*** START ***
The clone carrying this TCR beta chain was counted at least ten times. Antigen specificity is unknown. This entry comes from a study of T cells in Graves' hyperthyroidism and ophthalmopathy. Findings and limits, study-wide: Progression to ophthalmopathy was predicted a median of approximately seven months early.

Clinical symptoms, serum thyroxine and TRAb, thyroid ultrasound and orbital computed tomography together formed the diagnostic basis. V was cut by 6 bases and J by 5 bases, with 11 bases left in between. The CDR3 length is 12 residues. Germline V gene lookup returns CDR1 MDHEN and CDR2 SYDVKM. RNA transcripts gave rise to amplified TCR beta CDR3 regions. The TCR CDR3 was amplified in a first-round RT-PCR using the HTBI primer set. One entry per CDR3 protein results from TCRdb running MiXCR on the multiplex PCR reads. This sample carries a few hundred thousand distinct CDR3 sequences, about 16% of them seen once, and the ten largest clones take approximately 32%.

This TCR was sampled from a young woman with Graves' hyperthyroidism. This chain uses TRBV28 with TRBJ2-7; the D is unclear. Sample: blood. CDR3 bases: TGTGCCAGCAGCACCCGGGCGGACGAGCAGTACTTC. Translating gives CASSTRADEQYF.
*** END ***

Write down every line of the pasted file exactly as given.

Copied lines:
The clone carrying this TCR beta chain was counted at least ten times. Antigen specificity is unknown. This entry comes from a study of T cells in Graves' hyperthyroidism and ophthalmopathy. Findings and limits, study-wide: Progression to ophthalmopathy was predicted a median of approximately seven months early.

Clinical symptoms, serum thyroxine and TRAb, thyroid ultrasound and orbital computed tomography together formed the diagnostic basis. V was cut by 6 bases and J by 5 bases, with 11 bases left in between. The CDR3 length is 12 residues. Germline V gene lookup returns CDR1 MDHEN and CDR2 SYDVKM. RNA transcripts gave rise to amplified TCR beta CDR3 regions. The TCR CDR3 was amplified in a first-round RT-PCR using the HTBI primer set. One entry per CDR3 protein results from TCRdb running MiXCR on the multiplex PCR reads. This sample carries a few hundred thousand distinct CDR3 sequences, about 16% of them seen once, and the ten largest clones take approximately 32%.

This TCR was sampled from a young woman with Graves' hyperthyroidism. This chain uses TRBV28 with TRBJ2-7; the D is unclear. Sample: blood. CDR3 bases: TGTGCCAGCAGCACCCGGGCGGACGAGCAGTACTTC. Translating gives CASSTRADEQYF.